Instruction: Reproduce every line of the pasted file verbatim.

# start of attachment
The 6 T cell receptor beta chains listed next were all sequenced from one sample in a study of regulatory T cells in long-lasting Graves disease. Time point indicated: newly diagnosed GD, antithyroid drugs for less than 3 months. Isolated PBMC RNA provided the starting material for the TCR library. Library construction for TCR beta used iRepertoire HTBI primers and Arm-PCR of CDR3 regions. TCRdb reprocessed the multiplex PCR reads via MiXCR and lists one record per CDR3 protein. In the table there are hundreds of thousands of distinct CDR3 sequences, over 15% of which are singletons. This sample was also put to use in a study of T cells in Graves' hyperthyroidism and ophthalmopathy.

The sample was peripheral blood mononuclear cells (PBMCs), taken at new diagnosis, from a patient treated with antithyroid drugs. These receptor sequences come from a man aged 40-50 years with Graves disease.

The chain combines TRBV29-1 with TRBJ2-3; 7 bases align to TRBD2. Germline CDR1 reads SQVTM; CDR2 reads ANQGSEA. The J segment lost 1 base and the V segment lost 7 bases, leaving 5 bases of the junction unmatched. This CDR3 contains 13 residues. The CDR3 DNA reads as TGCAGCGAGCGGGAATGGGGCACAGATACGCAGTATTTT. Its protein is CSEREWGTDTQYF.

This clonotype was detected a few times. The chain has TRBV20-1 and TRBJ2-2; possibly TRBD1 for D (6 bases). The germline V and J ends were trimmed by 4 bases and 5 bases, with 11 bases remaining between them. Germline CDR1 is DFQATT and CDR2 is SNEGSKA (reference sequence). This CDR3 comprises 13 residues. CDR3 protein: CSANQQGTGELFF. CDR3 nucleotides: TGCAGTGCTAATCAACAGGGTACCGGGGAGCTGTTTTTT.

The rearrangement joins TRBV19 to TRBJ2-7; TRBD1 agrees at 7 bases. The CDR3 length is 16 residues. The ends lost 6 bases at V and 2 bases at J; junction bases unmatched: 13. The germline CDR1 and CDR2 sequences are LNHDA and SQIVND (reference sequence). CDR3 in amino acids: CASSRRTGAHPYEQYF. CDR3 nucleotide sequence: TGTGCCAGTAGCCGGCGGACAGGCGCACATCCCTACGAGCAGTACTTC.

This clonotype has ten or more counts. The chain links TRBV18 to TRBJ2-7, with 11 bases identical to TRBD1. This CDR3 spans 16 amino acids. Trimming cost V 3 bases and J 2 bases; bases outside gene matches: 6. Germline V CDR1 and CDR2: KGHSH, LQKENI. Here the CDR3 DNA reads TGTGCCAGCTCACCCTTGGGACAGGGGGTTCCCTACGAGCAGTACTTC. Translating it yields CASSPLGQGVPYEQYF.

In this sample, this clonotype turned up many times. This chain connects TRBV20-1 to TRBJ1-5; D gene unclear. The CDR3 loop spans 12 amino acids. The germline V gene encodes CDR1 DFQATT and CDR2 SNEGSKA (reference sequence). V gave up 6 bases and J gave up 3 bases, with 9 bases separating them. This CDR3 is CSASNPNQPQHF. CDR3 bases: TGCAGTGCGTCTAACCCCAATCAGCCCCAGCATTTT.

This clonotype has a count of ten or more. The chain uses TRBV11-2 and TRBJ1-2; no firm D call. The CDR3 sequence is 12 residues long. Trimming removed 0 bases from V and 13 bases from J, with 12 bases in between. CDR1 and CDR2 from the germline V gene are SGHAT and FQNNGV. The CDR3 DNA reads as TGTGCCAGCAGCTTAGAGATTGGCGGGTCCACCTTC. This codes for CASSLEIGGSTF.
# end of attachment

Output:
The 6 T cell receptor beta chains listed next were all sequenced from one sample in a study of regulatory T cells in long-lasting Graves disease. Time point indicated: newly diagnosed GD, antithyroid drugs for less than 3 months. Isolated PBMC RNA provided the starting material for the TCR library. Library construction for TCR beta used iRepertoire HTBI primers and Arm-PCR of CDR3 regions. TCRdb reprocessed the multiplex PCR reads via MiXCR and lists one record per CDR3 protein. In the table there are hundreds of thousands of distinct CDR3 sequences, over 15% of which are singletons. This sample was also put to use in a study of T cells in Graves' hyperthyroidism and ophthalmopathy.

The sample was peripheral blood mononuclear cells (PBMCs), taken at new diagnosis, from a patient treated with antithyroid drugs. These receptor sequences come from a man aged 40-50 years with Graves disease.

The chain combines TRBV29-1 with TRBJ2-3; 7 bases align to TRBD2. Germline CDR1 reads SQVTM; CDR2 reads ANQGSEA. The J segment lost 1 base and the V segment lost 7 bases, leaving 5 bases of the junction unmatched. This CDR3 contains 13 residues. The CDR3 DNA reads as TGCAGCGAGCGGGAATGGGGCACAGATACGCAGTATTTT. Its protein is CSEREWGTDTQYF.

This clonotype was detected a few times. The chain has TRBV20-1 and TRBJ2-2; possibly TRBD1 for D (6 bases). The germline V and J ends were trimmed by 4 bases and 5 bases, with 11 bases remaining between them. Germline CDR1 is DFQATT and CDR2 is SNEGSKA (reference sequence). This CDR3 comprises 13 residues. CDR3 protein: CSANQQGTGELFF. CDR3 nucleotides: TGCAGTGCTAATCAACAGGGTACCGGGGAGCTGTTTTTT.

The rearrangement joins TRBV19 to TRBJ2-7; TRBD1 agrees at 7 bases. The CDR3 length is 16 residues. The ends lost 6 bases at V and 2 bases at J; junction bases unmatched: 13. The germline CDR1 and CDR2 sequences are LNHDA and SQIVND (reference sequence). CDR3 in amino acids: CASSRRTGAHPYEQYF. CDR3 nucleotide sequence: TGTGCCAGTAGCCGGCGGACAGGCGCACATCCCTACGAGCAGTACTTC.

This clonotype has ten or more counts. The chain links TRBV18 to TRBJ2-7, with 11 bases identical to TRBD1. This CDR3 spans 16 amino acids. Trimming cost V 3 bases and J 2 bases; bases outside gene matches: 6. Germline V CDR1 and CDR2: KGHSH, LQKENI. Here the CDR3 DNA reads TGTGCCAGCTCACCCTTGGGACAGGGGGTTCCCTACGAGCAGTACTTC. Translating it yields CASSPLGQGVPYEQYF.

In this sample, this clonotype turned up many times. This chain connects TRBV20-1 to TRBJ1-5; D gene unclear. The CDR3 loop spans 12 amino acids. The germline V gene encodes CDR1 DFQATT and CDR2 SNEGSKA (reference sequence). V gave up 6 bases and J gave up 3 bases, with 9 bases separating them. This CDR3 is CSASNPNQPQHF. CDR3 bases: TGCAGTGCGTCTAACCCCAATCAGCCCCAGCATTTT.

This clonotype has a count of ten or more. The chain uses TRBV11-2 and TRBJ1-2; no firm D call. The CDR3 sequence is 12 residues long. Trimming removed 0 bases from V and 13 bases from J, with 12 bases in between. CDR1 and CDR2 from the germline V gene are SGHAT and FQNNGV. The CDR3 DNA reads as TGTGCCAGCAGCTTAGAGATTGGCGGGTCCACCTTC. This codes for CASSLEIGGSTF.